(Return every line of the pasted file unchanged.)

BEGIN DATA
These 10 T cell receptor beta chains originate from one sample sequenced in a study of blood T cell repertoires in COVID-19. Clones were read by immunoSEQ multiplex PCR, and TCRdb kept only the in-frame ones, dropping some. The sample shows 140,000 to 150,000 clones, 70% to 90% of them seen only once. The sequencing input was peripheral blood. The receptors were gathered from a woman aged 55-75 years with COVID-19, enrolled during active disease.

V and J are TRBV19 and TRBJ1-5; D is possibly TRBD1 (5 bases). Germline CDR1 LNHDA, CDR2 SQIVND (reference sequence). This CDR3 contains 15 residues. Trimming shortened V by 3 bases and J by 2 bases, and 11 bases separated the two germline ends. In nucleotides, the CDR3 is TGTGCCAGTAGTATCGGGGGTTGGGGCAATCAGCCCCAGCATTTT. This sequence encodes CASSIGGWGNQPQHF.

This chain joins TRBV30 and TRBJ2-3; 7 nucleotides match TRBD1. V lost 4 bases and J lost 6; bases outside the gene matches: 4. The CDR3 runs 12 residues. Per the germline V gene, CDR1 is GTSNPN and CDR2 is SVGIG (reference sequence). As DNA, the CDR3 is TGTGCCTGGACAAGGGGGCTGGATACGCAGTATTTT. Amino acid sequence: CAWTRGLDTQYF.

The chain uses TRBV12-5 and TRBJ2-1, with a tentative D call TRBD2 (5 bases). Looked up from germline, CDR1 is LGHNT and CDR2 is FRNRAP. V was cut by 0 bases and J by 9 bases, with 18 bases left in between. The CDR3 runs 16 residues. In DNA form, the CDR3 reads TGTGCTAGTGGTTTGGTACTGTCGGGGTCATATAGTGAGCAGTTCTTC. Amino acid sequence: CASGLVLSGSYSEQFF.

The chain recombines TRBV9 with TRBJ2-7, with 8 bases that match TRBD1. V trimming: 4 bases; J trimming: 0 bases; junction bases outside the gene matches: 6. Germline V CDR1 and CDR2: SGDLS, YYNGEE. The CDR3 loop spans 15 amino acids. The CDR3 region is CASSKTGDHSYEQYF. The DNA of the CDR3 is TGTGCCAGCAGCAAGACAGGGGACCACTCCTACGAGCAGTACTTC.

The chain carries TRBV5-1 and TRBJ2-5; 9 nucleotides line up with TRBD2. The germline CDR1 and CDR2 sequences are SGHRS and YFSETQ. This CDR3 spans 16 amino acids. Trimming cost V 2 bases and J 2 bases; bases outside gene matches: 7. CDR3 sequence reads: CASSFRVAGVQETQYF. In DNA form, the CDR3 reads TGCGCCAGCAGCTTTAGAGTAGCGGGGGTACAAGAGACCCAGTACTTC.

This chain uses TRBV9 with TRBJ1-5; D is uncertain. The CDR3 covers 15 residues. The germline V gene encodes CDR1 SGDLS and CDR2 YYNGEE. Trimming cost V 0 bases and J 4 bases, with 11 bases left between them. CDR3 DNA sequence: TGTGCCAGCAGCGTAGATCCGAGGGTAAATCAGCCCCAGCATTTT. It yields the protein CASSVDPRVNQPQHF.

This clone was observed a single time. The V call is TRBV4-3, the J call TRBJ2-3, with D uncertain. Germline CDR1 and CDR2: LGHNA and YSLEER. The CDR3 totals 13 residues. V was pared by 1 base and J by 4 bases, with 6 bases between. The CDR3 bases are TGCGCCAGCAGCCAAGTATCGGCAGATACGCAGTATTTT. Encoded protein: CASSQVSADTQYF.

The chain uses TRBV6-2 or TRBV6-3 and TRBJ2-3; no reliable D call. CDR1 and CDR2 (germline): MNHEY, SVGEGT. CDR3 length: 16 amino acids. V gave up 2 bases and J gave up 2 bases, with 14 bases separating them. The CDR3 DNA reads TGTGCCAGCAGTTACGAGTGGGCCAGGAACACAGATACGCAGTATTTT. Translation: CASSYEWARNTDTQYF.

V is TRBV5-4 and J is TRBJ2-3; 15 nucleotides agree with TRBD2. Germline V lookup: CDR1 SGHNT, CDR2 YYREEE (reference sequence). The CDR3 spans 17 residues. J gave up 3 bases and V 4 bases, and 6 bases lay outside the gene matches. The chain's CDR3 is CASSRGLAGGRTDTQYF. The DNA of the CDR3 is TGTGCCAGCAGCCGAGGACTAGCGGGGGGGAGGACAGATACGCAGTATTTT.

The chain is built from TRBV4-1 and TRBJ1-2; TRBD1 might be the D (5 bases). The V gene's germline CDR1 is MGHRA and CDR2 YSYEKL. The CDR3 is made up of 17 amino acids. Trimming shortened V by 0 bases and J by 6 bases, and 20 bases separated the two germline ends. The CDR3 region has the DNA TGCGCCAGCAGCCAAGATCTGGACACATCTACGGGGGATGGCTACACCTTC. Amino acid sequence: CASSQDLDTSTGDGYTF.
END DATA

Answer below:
These 10 T cell receptor beta chains originate from one sample sequenced in a study of blood T cell repertoires in COVID-19. Clones were read by immunoSEQ multiplex PCR, and TCRdb kept only the in-frame ones, dropping some. The sample shows 140,000 to 150,000 clones, 70% to 90% of them seen only once. The sequencing input was peripheral blood. The receptors were gathered from a woman aged 55-75 years with COVID-19, enrolled during active disease.

V and J are TRBV19 and TRBJ1-5; D is possibly TRBD1 (5 bases). Germline CDR1 LNHDA, CDR2 SQIVND (reference sequence). This CDR3 contains 15 residues. Trimming shortened V by 3 bases and J by 2 bases, and 11 bases separated the two germline ends. In nucleotides, the CDR3 is TGTGCCAGTAGTATCGGGGGTTGGGGCAATCAGCCCCAGCATTTT. This sequence encodes CASSIGGWGNQPQHF.

This chain joins TRBV30 and TRBJ2-3; 7 nucleotides match TRBD1. V lost 4 bases and J lost 6; bases outside the gene matches: 4. The CDR3 runs 12 residues. Per the germline V gene, CDR1 is GTSNPN and CDR2 is SVGIG (reference sequence). As DNA, the CDR3 is TGTGCCTGGACAAGGGGGCTGGATACGCAGTATTTT. Amino acid sequence: CAWTRGLDTQYF.

The chain uses TRBV12-5 and TRBJ2-1, with a tentative D call TRBD2 (5 bases). Looked up from germline, CDR1 is LGHNT and CDR2 is FRNRAP. V was cut by 0 bases and J by 9 bases, with 18 bases left in between. The CDR3 runs 16 residues. In DNA form, the CDR3 reads TGTGCTAGTGGTTTGGTACTGTCGGGGTCATATAGTGAGCAGTTCTTC. Amino acid sequence: CASGLVLSGSYSEQFF.

The chain recombines TRBV9 with TRBJ2-7, with 8 bases that match TRBD1. V trimming: 4 bases; J trimming: 0 bases; junction bases outside the gene matches: 6. Germline V CDR1 and CDR2: SGDLS, YYNGEE. The CDR3 loop spans 15 amino acids. The CDR3 region is CASSKTGDHSYEQYF. The DNA of the CDR3 is TGTGCCAGCAGCAAGACAGGGGACCACTCCTACGAGCAGTACTTC.

The chain carries TRBV5-1 and TRBJ2-5; 9 nucleotides line up with TRBD2. The germline CDR1 and CDR2 sequences are SGHRS and YFSETQ. This CDR3 spans 16 amino acids. Trimming cost V 2 bases and J 2 bases; bases outside gene matches: 7. CDR3 sequence reads: CASSFRVAGVQETQYF. In DNA form, the CDR3 reads TGCGCCAGCAGCTTTAGAGTAGCGGGGGTACAAGAGACCCAGTACTTC.

This chain uses TRBV9 with TRBJ1-5; D is uncertain. The CDR3 covers 15 residues. The germline V gene encodes CDR1 SGDLS and CDR2 YYNGEE. Trimming cost V 0 bases and J 4 bases, with 11 bases left between them. CDR3 DNA sequence: TGTGCCAGCAGCGTAGATCCGAGGGTAAATCAGCCCCAGCATTTT. It yields the protein CASSVDPRVNQPQHF.

This clone was observed a single time. The V call is TRBV4-3, the J call TRBJ2-3, with D uncertain. Germline CDR1 and CDR2: LGHNA and YSLEER. The CDR3 totals 13 residues. V was pared by 1 base and J by 4 bases, with 6 bases between. The CDR3 bases are TGCGCCAGCAGCCAAGTATCGGCAGATACGCAGTATTTT. Encoded protein: CASSQVSADTQYF.

The chain uses TRBV6-2 or TRBV6-3 and TRBJ2-3; no reliable D call. CDR1 and CDR2 (germline): MNHEY, SVGEGT. CDR3 length: 16 amino acids. V gave up 2 bases and J gave up 2 bases, with 14 bases separating them. The CDR3 DNA reads TGTGCCAGCAGTTACGAGTGGGCCAGGAACACAGATACGCAGTATTTT. Translation: CASSYEWARNTDTQYF.

V is TRBV5-4 and J is TRBJ2-3; 15 nucleotides agree with TRBD2. Germline V lookup: CDR1 SGHNT, CDR2 YYREEE (reference sequence). The CDR3 spans 17 residues. J gave up 3 bases and V 4 bases, and 6 bases lay outside the gene matches. The chain's CDR3 is CASSRGLAGGRTDTQYF. The DNA of the CDR3 is TGTGCCAGCAGCCGAGGACTAGCGGGGGGGAGGACAGATACGCAGTATTTT.

The chain is built from TRBV4-1 and TRBJ1-2; TRBD1 might be the D (5 bases). The V gene's germline CDR1 is MGHRA and CDR2 YSYEKL. The CDR3 is made up of 17 amino acids. Trimming shortened V by 0 bases and J by 6 bases, and 20 bases separated the two germline ends. The CDR3 region has the DNA TGCGCCAGCAGCCAAGATCTGGACACATCTACGGGGGATGGCTACACCTTC. Amino acid sequence: CASSQDLDTSTGDGYTF.